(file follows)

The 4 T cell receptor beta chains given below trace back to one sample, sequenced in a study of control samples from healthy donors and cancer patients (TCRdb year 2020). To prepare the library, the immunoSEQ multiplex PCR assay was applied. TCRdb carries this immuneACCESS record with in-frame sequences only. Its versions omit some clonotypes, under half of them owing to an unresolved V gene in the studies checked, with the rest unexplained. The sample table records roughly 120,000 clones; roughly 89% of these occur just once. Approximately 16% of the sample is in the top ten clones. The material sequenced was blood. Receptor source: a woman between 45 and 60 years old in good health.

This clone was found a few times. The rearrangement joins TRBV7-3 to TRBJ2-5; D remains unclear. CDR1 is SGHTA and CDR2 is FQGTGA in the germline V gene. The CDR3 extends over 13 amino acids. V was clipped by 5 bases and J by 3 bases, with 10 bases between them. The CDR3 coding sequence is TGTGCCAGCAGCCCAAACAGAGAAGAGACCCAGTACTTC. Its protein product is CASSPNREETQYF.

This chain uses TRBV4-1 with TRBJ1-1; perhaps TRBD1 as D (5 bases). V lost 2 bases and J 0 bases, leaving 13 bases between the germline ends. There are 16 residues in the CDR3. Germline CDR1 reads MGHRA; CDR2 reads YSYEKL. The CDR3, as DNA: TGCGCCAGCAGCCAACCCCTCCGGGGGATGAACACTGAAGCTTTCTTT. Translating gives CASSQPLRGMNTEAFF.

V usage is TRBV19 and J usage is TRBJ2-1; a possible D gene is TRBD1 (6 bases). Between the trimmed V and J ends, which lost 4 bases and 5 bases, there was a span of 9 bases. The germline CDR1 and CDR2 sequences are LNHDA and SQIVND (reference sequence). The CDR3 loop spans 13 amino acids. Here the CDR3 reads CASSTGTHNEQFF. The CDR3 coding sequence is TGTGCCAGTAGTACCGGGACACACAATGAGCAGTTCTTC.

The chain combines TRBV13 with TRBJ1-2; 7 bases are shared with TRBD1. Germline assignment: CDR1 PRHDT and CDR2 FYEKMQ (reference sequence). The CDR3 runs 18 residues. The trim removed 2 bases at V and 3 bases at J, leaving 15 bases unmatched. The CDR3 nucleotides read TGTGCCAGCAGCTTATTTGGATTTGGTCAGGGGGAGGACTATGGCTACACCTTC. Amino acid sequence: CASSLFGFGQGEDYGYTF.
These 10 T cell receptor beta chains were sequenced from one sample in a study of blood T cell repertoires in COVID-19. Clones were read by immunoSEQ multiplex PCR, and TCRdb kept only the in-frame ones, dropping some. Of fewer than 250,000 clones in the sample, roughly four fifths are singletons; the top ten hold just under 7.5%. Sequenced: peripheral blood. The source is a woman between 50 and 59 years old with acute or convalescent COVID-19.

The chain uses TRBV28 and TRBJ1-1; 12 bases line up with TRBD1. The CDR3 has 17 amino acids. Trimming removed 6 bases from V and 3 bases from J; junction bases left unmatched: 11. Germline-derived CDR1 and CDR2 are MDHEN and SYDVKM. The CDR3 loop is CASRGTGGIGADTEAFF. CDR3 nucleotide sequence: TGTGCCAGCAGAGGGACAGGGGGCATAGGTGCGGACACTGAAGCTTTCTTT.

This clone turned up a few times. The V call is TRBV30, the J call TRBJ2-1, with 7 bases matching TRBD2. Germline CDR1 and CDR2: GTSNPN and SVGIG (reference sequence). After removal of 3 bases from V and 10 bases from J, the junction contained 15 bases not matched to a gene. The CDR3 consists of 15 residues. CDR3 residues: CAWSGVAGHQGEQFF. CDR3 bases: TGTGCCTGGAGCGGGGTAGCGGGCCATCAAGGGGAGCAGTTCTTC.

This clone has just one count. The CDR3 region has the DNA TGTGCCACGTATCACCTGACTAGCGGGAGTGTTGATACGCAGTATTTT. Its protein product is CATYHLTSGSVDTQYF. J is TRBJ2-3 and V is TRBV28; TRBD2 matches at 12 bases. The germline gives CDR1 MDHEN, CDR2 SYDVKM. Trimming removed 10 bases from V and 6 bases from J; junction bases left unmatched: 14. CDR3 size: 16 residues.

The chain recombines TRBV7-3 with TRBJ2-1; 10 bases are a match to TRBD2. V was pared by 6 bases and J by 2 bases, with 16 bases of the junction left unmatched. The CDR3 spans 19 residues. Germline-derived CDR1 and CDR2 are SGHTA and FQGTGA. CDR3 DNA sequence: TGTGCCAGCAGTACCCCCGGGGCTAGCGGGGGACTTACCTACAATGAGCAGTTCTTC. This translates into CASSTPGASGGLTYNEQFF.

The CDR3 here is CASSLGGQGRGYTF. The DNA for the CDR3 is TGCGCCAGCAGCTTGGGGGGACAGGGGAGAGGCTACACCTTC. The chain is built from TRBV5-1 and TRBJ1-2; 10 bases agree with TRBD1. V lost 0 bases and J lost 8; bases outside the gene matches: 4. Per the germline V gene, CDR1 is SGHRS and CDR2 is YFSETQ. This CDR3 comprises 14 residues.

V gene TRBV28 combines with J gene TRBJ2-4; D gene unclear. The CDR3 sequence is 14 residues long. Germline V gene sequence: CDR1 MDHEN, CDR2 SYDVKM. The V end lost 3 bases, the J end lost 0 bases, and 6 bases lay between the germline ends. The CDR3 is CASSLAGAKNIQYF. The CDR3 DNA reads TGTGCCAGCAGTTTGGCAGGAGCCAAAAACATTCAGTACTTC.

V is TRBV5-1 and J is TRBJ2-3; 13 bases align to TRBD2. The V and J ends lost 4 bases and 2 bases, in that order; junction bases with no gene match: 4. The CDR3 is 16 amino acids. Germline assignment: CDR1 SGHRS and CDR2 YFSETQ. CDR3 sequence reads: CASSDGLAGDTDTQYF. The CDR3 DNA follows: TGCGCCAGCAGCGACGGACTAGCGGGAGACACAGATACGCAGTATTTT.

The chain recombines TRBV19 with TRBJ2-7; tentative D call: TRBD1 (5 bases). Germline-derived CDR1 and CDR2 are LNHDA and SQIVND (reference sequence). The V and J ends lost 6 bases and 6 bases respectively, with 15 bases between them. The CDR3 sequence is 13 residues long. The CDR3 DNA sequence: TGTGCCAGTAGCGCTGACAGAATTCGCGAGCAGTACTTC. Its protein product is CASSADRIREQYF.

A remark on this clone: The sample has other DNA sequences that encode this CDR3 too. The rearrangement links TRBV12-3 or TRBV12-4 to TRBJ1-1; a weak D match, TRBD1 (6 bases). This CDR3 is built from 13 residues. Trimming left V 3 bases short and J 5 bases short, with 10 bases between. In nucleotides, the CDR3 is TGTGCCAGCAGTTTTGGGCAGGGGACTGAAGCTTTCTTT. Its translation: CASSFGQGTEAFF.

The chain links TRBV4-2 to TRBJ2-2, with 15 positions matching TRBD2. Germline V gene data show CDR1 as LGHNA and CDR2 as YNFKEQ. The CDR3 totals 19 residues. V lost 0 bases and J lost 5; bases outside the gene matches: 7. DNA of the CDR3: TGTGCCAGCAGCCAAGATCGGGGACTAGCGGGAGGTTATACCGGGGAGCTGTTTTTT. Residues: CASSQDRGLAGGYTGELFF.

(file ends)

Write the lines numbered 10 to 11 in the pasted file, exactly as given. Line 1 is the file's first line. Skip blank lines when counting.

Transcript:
The chain recombines TRBV7-3 with TRBJ2-1; 10 bases are a match to TRBD2. V was pared by 6 bases and J by 2 bases, with 16 bases of the junction left unmatched. The CDR3 spans 19 residues. Germline-derived CDR1 and CDR2 are SGHTA and FQGTGA. CDR3 DNA sequence: TGTGCCAGCAGTACCCCCGGGGCTAGCGGGGGACTTACCTACAATGAGCAGTTCTTC. This translates into CASSTPGASGGLTYNEQFF.

The CDR3 here is CASSLGGQGRGYTF. The DNA for the CDR3 is TGCGCCAGCAGCTTGGGGGGACAGGGGAGAGGCTACACCTTC. The chain is built from TRBV5-1 and TRBJ1-2; 10 bases agree with TRBD1. V lost 0 bases and J lost 8; bases outside the gene matches: 4. Per the germline V gene, CDR1 is SGHRS and CDR2 is YFSETQ. This CDR3 comprises 14 residues.